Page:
As the massive human experiment in tyranny, censorship, and fear — otherwise known as 2020 — comes to a close, it just wouldn't be complete without some government agency exhuming the ghost of despotism's past. In the cherry on top of the dumpster fire that is 2020, the Justice Department has quietly amended its execution protocols, no longer requiring federal death sentences to be carried out by lethal injection and clearing the way to use other methods like firing squads and poisonous gas.
This news comes on the heels of the fact that Attorney General William Barr restarted federal executions this year after a 17-year hiatus. Despite bipartisan resistance to this measure, the DOJ has executed more Americans in 2020 than they have in the previous five decades.
Apparently, the feds have put so many people to death this year that they are seemingly bored with their methodology and have moved to bring back gas chambers and death by firing squads.
Last month, with very little coverage in the media, the DOJ's amended rule was published in the Federal Register that allows the U.S. government to conduct executions by lethal injection or use “any other manner prescribed by the law of the state in which the sentence was imposed.”
But fret not, Land of the Free, the changes were done in an ostensible effort to support state's rights — or something like that.
According to the Associated Press, a Justice Department official — who asked to remain anonymous — said the change was made to account for the fact the Federal Death Penalty Act requires sentences be carried out in the “in the manner prescribed by the law of the state in which the sentence is imposed,” and some of those states use methods other than lethal injection.
The feds promise not to send convicts to gas chambers or firing squads unless the states allow it.
The official told the AP the federal government “will never execute an inmate by firing squad or electrocution unless the relevant state has itself authorized that method of execution.”
One of those states is Utah, whose Republican-controlled House voted 39-34 in 2015 to resurrect the use of Utah's firing squads. Proponents of this method of state-sponsored murder claim that being shot to death by a group of marksmen is more humane than lethal injection.
To the contrary, the Washington, D.C.-based Death Penalty Information Center says that a firing squad is not a foolproof method because the inmate could move or shooters could miss the heart, causing a slower, more painful death.
One such case happened in Utah's territorial days back in 1879 when a firing squad missed Wallace Wilkerson's heart and it took him 27 minutes to die, according to newspaper accounts.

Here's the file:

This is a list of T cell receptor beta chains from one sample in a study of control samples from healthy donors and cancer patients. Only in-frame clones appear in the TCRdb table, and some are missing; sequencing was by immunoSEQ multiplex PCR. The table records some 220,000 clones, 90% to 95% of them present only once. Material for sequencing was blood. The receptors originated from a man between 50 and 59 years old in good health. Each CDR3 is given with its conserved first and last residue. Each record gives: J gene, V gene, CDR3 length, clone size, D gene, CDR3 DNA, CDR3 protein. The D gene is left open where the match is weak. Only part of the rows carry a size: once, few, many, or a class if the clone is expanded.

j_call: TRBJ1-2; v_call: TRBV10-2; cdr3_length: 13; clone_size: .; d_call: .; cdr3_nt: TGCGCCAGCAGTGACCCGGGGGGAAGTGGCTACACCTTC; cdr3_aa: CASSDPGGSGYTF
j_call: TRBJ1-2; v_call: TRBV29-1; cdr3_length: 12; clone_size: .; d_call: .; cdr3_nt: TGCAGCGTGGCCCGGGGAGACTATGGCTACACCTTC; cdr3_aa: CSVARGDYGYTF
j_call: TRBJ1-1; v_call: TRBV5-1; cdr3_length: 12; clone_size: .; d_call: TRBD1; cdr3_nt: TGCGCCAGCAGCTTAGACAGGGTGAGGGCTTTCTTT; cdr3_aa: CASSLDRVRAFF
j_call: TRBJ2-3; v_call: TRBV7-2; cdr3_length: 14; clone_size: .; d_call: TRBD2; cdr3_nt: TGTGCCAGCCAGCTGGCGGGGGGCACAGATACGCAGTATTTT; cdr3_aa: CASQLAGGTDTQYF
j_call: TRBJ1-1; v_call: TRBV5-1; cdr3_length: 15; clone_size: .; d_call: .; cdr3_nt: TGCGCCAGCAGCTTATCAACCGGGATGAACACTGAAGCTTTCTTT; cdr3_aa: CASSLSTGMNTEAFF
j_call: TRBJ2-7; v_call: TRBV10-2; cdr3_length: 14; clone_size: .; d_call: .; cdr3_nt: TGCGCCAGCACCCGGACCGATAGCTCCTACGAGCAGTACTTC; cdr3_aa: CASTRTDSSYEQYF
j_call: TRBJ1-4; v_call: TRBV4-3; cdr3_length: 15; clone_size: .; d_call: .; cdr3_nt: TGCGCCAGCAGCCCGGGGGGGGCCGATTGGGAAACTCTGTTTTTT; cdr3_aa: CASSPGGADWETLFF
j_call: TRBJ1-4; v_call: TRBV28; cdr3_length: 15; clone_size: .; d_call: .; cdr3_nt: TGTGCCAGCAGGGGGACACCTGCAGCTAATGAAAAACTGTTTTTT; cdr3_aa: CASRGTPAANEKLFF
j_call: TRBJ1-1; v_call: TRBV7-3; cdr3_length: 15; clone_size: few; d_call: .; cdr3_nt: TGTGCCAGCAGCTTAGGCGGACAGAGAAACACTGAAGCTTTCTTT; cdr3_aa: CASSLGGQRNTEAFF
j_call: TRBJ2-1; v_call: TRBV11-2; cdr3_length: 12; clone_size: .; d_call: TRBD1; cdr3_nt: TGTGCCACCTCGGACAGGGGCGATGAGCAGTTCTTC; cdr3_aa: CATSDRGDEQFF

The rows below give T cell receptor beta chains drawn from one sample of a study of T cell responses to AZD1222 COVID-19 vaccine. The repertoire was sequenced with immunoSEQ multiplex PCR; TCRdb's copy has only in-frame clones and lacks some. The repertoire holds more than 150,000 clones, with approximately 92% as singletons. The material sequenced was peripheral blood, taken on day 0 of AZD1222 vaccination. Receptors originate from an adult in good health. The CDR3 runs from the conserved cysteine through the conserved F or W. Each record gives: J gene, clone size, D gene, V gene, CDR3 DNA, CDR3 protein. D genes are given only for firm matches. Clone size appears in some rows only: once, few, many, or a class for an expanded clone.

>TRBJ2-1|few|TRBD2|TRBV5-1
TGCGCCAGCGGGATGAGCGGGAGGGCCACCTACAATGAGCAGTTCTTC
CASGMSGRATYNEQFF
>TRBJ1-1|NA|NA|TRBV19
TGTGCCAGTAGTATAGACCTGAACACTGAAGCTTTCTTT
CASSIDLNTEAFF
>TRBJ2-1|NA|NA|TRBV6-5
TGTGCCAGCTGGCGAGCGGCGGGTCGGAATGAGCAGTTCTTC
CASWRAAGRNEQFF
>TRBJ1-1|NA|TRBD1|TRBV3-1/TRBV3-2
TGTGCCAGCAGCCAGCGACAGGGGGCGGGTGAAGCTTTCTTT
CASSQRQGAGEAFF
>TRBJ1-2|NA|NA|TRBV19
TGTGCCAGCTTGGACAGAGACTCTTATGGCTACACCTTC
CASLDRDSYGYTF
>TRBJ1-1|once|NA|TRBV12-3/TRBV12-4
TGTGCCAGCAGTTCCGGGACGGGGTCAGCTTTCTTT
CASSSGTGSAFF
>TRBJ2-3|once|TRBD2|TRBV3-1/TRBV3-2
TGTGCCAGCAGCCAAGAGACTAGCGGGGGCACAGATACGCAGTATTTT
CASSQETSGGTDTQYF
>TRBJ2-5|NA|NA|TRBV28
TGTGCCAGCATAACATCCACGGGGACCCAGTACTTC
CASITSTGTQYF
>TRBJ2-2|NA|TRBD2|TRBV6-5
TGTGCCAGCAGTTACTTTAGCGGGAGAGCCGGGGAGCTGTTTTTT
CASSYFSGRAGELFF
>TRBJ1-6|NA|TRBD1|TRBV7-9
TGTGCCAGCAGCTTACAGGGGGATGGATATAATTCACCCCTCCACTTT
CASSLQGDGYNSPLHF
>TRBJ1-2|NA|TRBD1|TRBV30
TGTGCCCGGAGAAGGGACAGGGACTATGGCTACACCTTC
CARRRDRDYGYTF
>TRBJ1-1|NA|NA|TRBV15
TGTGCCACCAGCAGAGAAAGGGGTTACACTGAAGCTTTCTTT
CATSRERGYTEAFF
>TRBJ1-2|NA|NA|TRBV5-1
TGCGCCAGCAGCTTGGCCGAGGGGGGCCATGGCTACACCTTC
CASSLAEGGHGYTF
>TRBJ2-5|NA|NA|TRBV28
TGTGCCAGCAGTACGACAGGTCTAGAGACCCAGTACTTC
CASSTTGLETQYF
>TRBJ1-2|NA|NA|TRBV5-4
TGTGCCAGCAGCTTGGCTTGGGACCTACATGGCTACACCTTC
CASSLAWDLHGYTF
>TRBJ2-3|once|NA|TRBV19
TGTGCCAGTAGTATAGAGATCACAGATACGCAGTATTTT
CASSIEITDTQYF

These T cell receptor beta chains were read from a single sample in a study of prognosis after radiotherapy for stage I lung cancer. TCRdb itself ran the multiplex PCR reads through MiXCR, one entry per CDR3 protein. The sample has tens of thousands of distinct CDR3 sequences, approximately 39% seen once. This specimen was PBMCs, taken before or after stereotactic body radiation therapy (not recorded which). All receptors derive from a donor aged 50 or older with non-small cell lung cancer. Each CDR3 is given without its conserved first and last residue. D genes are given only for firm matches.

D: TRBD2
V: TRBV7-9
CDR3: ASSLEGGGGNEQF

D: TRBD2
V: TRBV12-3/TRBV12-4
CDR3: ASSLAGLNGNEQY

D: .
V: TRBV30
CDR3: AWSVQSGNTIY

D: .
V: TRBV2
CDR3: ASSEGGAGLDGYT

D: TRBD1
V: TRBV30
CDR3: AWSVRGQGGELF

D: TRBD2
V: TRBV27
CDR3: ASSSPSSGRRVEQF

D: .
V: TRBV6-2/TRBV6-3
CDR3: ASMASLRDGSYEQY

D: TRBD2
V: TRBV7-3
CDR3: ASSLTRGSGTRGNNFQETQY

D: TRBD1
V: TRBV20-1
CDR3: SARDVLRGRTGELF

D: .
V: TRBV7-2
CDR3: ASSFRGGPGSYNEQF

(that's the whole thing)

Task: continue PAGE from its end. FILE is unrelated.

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The real issue at hand, however, capital punishment, seems to be taking a back seat to all of this. For the state to claim the responsibility of justly ending life, it means that the state must never be wrong. Even the most ardent of statists will have to concede that an infallible state is but a terribly written fiction.
John Adams once wrote:
It is more important that innocence should be protected, than it is, that guilt be punished; for guilt and crimes are so frequent in this world, that all of them cannot be punished....
When the state is more concerned about how to go about punishing the guilty, than protecting innocence, we have achieved peak oligarchy.
The National Registry of Exonerations at the University of Michigan Law School reported that 2,696 falsely accused prisoners were exonerated since 1989. Some of these people were set to die at the hand of the state for their convictions.
It is no secret that prosecutors will seek the maximum punishment for the maximum charge, and their conviction percentages are in the upper 90's.
Does that mean that these prosecutors are flawless machines hell bent on distributing some mythical immaculate justice? Or, does it actually mean that the entire system wishes more to hand out punishments, instead of seeking truth?
It is important to note that this is not a call for crimes to go unpunished, that would be irresponsible. However, the slaughter of innocence is a far more grave thought.
In criminal law, Blackstone's formulation (also known as Blackstone's ratio or the Blackstone ratio) is the principle that:
"It is better that ten guilty persons escape than that one innocent suffer"
In a perfect system, irrefutable evidence would exist in every conviction. But as the constant flow of articles on this site about cops framing innocent people illustrates, this system is far from perfect.
Until we strive for a more perfect system, the manner in which death is dolled out by the hand of incompetence, is of no significance, other than tyrants pumping their chests about new ways to kill.